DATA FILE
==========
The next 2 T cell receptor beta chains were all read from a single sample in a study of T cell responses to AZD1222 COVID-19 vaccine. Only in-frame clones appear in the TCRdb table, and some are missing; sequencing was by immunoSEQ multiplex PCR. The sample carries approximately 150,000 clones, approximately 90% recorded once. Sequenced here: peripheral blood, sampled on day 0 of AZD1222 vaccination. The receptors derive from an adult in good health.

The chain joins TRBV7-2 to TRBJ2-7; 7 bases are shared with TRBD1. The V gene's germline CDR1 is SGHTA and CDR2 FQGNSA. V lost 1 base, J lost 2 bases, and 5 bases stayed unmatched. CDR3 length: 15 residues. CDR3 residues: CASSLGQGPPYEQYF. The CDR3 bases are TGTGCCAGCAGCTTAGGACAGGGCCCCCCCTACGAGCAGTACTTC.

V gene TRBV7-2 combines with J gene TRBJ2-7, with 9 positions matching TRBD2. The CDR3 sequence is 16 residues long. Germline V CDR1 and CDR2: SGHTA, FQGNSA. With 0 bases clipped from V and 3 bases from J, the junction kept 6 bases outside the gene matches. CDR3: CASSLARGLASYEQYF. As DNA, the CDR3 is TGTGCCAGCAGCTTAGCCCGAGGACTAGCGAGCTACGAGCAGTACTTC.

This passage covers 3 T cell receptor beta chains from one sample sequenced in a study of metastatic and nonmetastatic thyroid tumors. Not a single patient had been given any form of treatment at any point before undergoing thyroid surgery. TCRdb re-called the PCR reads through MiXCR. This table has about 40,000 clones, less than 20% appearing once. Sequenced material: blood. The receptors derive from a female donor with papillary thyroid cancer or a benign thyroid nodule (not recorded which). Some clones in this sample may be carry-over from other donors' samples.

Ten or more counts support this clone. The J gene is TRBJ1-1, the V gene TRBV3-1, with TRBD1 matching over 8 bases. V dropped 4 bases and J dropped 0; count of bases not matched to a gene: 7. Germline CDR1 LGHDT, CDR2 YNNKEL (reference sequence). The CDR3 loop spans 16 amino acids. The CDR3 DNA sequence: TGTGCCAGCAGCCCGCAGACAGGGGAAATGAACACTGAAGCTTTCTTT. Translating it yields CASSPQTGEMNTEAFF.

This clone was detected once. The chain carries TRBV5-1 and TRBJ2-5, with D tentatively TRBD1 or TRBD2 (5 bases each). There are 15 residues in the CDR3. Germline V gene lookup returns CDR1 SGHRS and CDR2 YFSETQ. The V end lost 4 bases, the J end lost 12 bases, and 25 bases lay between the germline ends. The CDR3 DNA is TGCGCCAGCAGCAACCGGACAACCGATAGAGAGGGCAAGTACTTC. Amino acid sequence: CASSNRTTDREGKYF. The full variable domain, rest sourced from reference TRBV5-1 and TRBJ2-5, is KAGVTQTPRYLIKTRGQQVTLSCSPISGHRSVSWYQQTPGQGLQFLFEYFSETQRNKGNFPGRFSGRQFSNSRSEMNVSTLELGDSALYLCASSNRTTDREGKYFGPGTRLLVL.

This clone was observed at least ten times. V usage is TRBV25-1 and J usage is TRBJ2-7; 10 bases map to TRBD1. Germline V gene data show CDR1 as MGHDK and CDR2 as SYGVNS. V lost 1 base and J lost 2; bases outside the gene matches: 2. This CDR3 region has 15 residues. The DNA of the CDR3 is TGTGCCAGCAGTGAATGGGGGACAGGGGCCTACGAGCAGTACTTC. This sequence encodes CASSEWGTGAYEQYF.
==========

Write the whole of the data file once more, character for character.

The next 2 T cell receptor beta chains were all read from a single sample in a study of T cell responses to AZD1222 COVID-19 vaccine. Only in-frame clones appear in the TCRdb table, and some are missing; sequencing was by immunoSEQ multiplex PCR. The sample carries approximately 150,000 clones, approximately 90% recorded once. Sequenced here: peripheral blood, sampled on day 0 of AZD1222 vaccination. The receptors derive from an adult in good health.

The chain joins TRBV7-2 to TRBJ2-7; 7 bases are shared with TRBD1. The V gene's germline CDR1 is SGHTA and CDR2 FQGNSA. V lost 1 base, J lost 2 bases, and 5 bases stayed unmatched. CDR3 length: 15 residues. CDR3 residues: CASSLGQGPPYEQYF. The CDR3 bases are TGTGCCAGCAGCTTAGGACAGGGCCCCCCCTACGAGCAGTACTTC.

V gene TRBV7-2 combines with J gene TRBJ2-7, with 9 positions matching TRBD2. The CDR3 sequence is 16 residues long. Germline V CDR1 and CDR2: SGHTA, FQGNSA. With 0 bases clipped from V and 3 bases from J, the junction kept 6 bases outside the gene matches. CDR3: CASSLARGLASYEQYF. As DNA, the CDR3 is TGTGCCAGCAGCTTAGCCCGAGGACTAGCGAGCTACGAGCAGTACTTC.

This passage covers 3 T cell receptor beta chains from one sample sequenced in a study of metastatic and nonmetastatic thyroid tumors. Not a single patient had been given any form of treatment at any point before undergoing thyroid surgery. TCRdb re-called the PCR reads through MiXCR. This table has about 40,000 clones, less than 20% appearing once. Sequenced material: blood. The receptors derive from a female donor with papillary thyroid cancer or a benign thyroid nodule (not recorded which). Some clones in this sample may be carry-over from other donors' samples.

Ten or more counts support this clone. The J gene is TRBJ1-1, the V gene TRBV3-1, with TRBD1 matching over 8 bases. V dropped 4 bases and J dropped 0; count of bases not matched to a gene: 7. Germline CDR1 LGHDT, CDR2 YNNKEL (reference sequence). The CDR3 loop spans 16 amino acids. The CDR3 DNA sequence: TGTGCCAGCAGCCCGCAGACAGGGGAAATGAACACTGAAGCTTTCTTT. Translating it yields CASSPQTGEMNTEAFF.

This clone was detected once. The chain carries TRBV5-1 and TRBJ2-5, with D tentatively TRBD1 or TRBD2 (5 bases each). There are 15 residues in the CDR3. Germline V gene lookup returns CDR1 SGHRS and CDR2 YFSETQ. The V end lost 4 bases, the J end lost 12 bases, and 25 bases lay between the germline ends. The CDR3 DNA is TGCGCCAGCAGCAACCGGACAACCGATAGAGAGGGCAAGTACTTC. Amino acid sequence: CASSNRTTDREGKYF. The full variable domain, rest sourced from reference TRBV5-1 and TRBJ2-5, is KAGVTQTPRYLIKTRGQQVTLSCSPISGHRSVSWYQQTPGQGLQFLFEYFSETQRNKGNFPGRFSGRQFSNSRSEMNVSTLELGDSALYLCASSNRTTDREGKYFGPGTRLLVL.

This clone was observed at least ten times. V usage is TRBV25-1 and J usage is TRBJ2-7; 10 bases map to TRBD1. Germline V gene data show CDR1 as MGHDK and CDR2 as SYGVNS. V lost 1 base and J lost 2; bases outside the gene matches: 2. This CDR3 region has 15 residues. The DNA of the CDR3 is TGTGCCAGCAGTGAATGGGGGACAGGGGCCTACGAGCAGTACTTC. This sequence encodes CASSEWGTGAYEQYF.